Because of its multiplicity of uses, the entire I-287 Cross Westchester Expressway corridor should have a minimum of 4 lanes per direction, plus generous collector distributor lanes, particularly between I-95 and I-684 for the proposed I-287 to Long Island Route 135 Cross Sound Tunnel, as well as the I-87/I-287 overlap, not only for diverting traffic from the north away from the I-95 Cross Bronx Expressway, but for that from the south away from that road and instead straight up the relatively under-utilized I-87 corridor. The new Tappan Zee Bridge[s] should have at least 6 vehicular lanes in each direction (rather than the current 7 total), and include the proposed heavy rail from Suffern, though extended at least to White Plains with the corridor’s design allowing extending the rail to the New Haven line and ultimately through the future Cross Sound Tunnel. To mitigate the widened highway approaches, construct new urban decks atop segments in Tarrytown and Nyack, plus at least one segment in White Plains. This set of movements along I-287 will provide an alternative for traffic from Connecticut I-95 to avoid New York I-95, and with the Cross Sound Tunnel, improved I-287, an alternative from the I-495 Long Island Expressway, and the Throgs Neck , Whitestone Triborough [RFK] and George Washington Bridges. The new wider Tappan Zee Bridge will be undeniably crucial in providing as an enhanced alternative to the far more difficult to widen George Washington Bridge. Obviously it is way more practical to begin to improve our outer metropolitan area bypass than the Cross Bronx-Trans Manhattan-George Washington Bridge corridor, and it is safer for everyone when truck drivers have adequate areas established for rest. Nonetheless, the current plan for the Tappan Zee Bridge replacement fails to go beyond adding a single lane plus a rail line extending to Suffern but failing to extend to White Plain- ignoring the future potential of the I-287 Cross Westchester office park corridor, and truck stops are rare, despite the need for expanding such facilities on I-87 in Yonkers, and I-684 to the north of Mount Kisco. It is apparent, from such things as this latest New York Times article, that highway planning is one of those things very far away from the thinking of our inner city elites.

In a nutshell, the most feasible needs as alternatives to the cross Bronx Expressway

NYC to the south:

- Cross Harbor-Cross Brooklyn Tunnel with railway and highway
- Mid Town Manhattan Tunnels connecting New Jersey 495 with Queens-Long Island I-495, with design accommodating two pairs of cross-town tunnels with 3rd Midtown Tube and 4th Lincoln Tunnel tube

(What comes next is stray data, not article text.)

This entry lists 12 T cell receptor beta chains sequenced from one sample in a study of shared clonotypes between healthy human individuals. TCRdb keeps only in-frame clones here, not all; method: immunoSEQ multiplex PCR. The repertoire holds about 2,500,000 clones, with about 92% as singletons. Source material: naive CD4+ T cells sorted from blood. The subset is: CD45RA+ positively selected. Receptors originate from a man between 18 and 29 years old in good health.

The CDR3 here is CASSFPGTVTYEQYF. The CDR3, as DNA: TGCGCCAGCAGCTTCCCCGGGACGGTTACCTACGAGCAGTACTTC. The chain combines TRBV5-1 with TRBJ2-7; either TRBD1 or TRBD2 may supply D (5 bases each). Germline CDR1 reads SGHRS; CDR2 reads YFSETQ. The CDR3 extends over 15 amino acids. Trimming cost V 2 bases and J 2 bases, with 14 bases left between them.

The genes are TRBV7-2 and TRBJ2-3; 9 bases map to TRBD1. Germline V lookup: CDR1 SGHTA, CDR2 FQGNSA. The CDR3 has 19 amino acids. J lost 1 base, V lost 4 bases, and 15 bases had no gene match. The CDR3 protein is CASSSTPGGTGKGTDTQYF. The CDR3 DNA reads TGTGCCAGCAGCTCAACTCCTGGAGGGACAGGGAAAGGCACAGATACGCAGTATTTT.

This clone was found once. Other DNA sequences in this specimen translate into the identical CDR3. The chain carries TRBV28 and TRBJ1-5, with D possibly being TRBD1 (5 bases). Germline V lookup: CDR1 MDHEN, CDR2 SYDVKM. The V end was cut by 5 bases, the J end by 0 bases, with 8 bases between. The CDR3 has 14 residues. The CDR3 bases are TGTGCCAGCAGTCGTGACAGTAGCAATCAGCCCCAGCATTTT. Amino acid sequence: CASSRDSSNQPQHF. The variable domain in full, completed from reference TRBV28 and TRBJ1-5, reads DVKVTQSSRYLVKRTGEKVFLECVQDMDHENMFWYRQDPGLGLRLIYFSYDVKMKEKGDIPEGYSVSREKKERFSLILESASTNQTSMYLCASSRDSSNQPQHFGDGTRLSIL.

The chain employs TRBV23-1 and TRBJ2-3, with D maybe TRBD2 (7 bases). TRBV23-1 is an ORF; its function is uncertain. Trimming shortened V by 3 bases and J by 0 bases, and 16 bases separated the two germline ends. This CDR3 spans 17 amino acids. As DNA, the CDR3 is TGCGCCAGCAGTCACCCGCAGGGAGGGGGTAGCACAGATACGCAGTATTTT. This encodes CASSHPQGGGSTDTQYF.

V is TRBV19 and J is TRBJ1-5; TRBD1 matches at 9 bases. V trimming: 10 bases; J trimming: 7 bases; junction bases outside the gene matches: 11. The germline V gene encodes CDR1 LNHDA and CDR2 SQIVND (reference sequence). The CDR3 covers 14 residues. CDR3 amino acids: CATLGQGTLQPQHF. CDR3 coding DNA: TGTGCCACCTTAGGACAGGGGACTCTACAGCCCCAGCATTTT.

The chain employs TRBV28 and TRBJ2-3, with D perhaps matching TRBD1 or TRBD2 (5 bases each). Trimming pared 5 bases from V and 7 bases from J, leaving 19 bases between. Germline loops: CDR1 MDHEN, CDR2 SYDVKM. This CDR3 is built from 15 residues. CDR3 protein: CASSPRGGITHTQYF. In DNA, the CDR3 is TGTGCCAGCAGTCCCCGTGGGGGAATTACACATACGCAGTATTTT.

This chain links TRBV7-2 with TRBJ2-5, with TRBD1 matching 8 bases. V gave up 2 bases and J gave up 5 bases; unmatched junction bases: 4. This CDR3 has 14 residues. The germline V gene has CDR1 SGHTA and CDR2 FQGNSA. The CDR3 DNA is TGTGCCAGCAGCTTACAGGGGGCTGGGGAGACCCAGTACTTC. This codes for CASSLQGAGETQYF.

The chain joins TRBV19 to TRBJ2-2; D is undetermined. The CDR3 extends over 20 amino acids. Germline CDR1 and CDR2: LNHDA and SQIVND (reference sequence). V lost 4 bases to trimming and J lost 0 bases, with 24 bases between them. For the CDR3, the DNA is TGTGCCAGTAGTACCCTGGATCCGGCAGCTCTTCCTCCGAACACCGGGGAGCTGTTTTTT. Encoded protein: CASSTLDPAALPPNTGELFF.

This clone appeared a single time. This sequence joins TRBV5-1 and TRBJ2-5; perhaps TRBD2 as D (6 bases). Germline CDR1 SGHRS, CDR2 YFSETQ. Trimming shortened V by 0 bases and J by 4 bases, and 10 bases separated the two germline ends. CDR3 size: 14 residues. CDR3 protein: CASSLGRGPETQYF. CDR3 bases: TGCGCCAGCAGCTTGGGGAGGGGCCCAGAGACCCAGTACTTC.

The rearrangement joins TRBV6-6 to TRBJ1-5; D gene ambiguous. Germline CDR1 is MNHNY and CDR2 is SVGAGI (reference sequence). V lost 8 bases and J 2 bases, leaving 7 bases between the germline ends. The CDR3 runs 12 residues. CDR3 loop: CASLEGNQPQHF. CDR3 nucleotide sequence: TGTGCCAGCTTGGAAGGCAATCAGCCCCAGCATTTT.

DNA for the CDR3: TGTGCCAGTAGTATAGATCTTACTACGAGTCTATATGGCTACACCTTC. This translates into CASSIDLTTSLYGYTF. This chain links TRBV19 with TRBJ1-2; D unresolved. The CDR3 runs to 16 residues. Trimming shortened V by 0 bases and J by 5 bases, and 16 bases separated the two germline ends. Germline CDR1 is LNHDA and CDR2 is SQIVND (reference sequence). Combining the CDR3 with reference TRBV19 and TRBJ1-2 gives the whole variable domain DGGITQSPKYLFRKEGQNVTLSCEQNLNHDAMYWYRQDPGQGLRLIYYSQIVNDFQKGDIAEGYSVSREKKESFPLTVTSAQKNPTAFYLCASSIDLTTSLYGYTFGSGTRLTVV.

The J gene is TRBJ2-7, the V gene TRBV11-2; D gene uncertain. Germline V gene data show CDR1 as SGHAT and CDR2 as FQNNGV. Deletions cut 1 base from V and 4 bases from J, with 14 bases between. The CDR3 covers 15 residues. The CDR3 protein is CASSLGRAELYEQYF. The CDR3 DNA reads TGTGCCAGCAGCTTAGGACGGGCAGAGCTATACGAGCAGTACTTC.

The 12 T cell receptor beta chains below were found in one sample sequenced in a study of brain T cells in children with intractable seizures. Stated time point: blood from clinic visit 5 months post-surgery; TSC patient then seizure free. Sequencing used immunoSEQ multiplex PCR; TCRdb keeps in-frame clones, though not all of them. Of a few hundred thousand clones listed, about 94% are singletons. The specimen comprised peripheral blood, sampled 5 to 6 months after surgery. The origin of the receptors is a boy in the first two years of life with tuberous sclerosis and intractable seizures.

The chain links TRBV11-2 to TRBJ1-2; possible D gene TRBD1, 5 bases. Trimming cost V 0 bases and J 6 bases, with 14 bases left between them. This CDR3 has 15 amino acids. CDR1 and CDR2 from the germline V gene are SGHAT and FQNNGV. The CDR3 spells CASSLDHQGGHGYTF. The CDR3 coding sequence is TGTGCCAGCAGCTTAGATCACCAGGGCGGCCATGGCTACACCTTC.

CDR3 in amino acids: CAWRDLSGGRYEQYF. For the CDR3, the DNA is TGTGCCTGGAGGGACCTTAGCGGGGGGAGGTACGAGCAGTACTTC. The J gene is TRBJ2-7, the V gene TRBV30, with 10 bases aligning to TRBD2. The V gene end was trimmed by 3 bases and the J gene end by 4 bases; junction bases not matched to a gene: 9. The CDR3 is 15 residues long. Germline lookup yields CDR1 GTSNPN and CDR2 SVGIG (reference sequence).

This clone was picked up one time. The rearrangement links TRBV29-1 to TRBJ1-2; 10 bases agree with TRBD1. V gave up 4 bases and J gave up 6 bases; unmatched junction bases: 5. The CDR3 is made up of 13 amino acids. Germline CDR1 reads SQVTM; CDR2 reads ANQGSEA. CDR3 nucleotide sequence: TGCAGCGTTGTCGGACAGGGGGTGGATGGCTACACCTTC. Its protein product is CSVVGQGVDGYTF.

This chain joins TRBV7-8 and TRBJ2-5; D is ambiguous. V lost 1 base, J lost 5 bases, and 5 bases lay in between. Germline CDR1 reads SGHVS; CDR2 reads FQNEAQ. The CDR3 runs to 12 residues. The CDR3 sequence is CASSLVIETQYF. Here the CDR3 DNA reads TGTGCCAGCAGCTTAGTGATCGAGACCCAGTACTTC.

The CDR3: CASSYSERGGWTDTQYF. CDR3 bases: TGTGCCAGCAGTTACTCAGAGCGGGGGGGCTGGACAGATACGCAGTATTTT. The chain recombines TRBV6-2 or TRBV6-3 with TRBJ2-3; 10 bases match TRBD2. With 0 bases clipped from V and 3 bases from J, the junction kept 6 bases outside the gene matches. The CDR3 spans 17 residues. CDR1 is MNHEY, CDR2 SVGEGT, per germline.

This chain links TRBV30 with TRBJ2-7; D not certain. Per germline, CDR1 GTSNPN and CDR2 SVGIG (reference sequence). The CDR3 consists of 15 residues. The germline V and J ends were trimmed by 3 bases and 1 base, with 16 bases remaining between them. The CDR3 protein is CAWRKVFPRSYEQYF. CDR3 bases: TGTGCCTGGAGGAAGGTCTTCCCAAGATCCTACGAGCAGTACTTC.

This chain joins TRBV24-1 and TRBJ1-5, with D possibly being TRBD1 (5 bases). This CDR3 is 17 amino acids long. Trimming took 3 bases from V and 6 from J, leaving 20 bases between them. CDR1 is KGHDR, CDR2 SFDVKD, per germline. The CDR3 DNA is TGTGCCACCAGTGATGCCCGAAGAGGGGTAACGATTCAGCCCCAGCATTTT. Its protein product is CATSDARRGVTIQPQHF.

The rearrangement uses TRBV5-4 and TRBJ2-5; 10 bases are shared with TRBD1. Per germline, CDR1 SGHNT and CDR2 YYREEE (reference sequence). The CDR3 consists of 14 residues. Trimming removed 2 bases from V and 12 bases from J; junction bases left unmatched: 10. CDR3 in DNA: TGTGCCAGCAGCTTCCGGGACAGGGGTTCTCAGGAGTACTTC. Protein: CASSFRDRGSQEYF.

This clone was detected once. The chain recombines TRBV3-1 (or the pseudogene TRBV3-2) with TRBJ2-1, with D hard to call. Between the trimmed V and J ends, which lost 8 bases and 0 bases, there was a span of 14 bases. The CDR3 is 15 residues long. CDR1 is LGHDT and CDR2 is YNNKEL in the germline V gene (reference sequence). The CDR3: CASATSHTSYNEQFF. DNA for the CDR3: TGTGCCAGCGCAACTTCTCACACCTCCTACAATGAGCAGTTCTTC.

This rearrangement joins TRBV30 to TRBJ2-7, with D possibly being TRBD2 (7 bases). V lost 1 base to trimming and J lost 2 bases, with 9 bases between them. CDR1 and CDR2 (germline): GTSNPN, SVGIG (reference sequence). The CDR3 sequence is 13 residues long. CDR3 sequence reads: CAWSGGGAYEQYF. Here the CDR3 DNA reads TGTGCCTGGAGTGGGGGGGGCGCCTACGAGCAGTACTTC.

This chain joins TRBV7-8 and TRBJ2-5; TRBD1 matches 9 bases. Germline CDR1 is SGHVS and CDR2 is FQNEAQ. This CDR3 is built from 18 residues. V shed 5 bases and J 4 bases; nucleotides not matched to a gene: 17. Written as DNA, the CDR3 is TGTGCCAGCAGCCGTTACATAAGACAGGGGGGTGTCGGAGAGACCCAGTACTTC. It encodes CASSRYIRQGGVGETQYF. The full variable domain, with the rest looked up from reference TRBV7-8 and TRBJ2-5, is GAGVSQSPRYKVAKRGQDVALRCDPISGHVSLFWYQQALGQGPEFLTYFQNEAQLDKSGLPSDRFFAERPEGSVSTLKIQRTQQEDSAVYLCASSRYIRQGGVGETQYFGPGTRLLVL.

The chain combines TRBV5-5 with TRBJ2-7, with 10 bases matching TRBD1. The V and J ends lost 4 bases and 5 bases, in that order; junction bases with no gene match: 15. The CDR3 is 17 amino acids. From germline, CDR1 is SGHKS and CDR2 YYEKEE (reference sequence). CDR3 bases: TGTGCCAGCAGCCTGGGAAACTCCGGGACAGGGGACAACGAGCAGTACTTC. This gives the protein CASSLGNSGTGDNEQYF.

NYC to the north:

- Continue the 4th northbound lane of I-95 past its current end at the Pelham Bay Parkway to past its 1st crossing of the Hutchinson River Parkway to Co-Op City, and add the room for added capacity to I-95 through NY incrementally as bridges etc are replaced over time, allowing at least 4 lanes per direction.

NYC to the East:

- Construct an additional lane along the Clearview Expressway-Grand Central Parkway interchange to and through the latter’s interchange with the southbound Cross Island Parkway, which should be incrementally widened to the south, furthering the utility of this route as an alternative way to JFK international airport.

NYC Greater Metro Area to the North:

- Connecticut I-95, Westchester I-287 additional capacity with at least one additional lane in each direction, plus spot improvements via collector-distributor roadways.

- Cross Sound Tunnel, with improved I-287 connections to Hutchinson River Parkway and I-684, with the latter incrementally widened with an additional lane in each direction.

- Tappan Zee Bridge replacement with at least 6 lanes in each direction up from the current 7 total, possibly with separate local and express lanes. It’s the only vehicular crossing between the George Washington Bridge and the Bear Mountain and I-84 Bridges, so it definitely makes sense to give it more capacity, including the addition of the new railway.

- Further north, construct a new expressway continuing from I-87/ I-287 through Elmsford’s industrial flats and then via an improved Route 100/9A corridor to the existing expressway along the Hudson River north of Ossining.